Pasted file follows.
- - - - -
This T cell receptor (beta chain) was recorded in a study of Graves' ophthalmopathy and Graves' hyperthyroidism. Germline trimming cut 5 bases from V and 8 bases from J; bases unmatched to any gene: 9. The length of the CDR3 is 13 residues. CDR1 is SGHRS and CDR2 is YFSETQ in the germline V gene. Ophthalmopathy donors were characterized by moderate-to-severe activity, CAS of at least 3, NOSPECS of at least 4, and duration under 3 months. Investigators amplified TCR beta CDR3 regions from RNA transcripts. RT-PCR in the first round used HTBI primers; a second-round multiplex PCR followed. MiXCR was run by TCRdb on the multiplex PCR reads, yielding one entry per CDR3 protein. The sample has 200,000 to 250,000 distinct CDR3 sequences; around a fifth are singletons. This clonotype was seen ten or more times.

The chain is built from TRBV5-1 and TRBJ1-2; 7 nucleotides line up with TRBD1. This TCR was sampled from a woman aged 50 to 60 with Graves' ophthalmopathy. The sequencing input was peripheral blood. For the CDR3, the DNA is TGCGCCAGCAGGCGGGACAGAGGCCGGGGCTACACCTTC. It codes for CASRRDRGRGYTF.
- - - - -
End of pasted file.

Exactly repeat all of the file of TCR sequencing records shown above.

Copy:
This T cell receptor (beta chain) was recorded in a study of Graves' ophthalmopathy and Graves' hyperthyroidism. Germline trimming cut 5 bases from V and 8 bases from J; bases unmatched to any gene: 9. The length of the CDR3 is 13 residues. CDR1 is SGHRS and CDR2 is YFSETQ in the germline V gene. Ophthalmopathy donors were characterized by moderate-to-severe activity, CAS of at least 3, NOSPECS of at least 4, and duration under 3 months. Investigators amplified TCR beta CDR3 regions from RNA transcripts. RT-PCR in the first round used HTBI primers; a second-round multiplex PCR followed. MiXCR was run by TCRdb on the multiplex PCR reads, yielding one entry per CDR3 protein. The sample has 200,000 to 250,000 distinct CDR3 sequences; around a fifth are singletons. This clonotype was seen ten or more times.

The chain is built from TRBV5-1 and TRBJ1-2; 7 nucleotides line up with TRBD1. This TCR was sampled from a woman aged 50 to 60 with Graves' ophthalmopathy. The sequencing input was peripheral blood. For the CDR3, the DNA is TGCGCCAGCAGGCGGGACAGAGGCCGGGGCTACACCTTC. It codes for CASRRDRGRGYTF.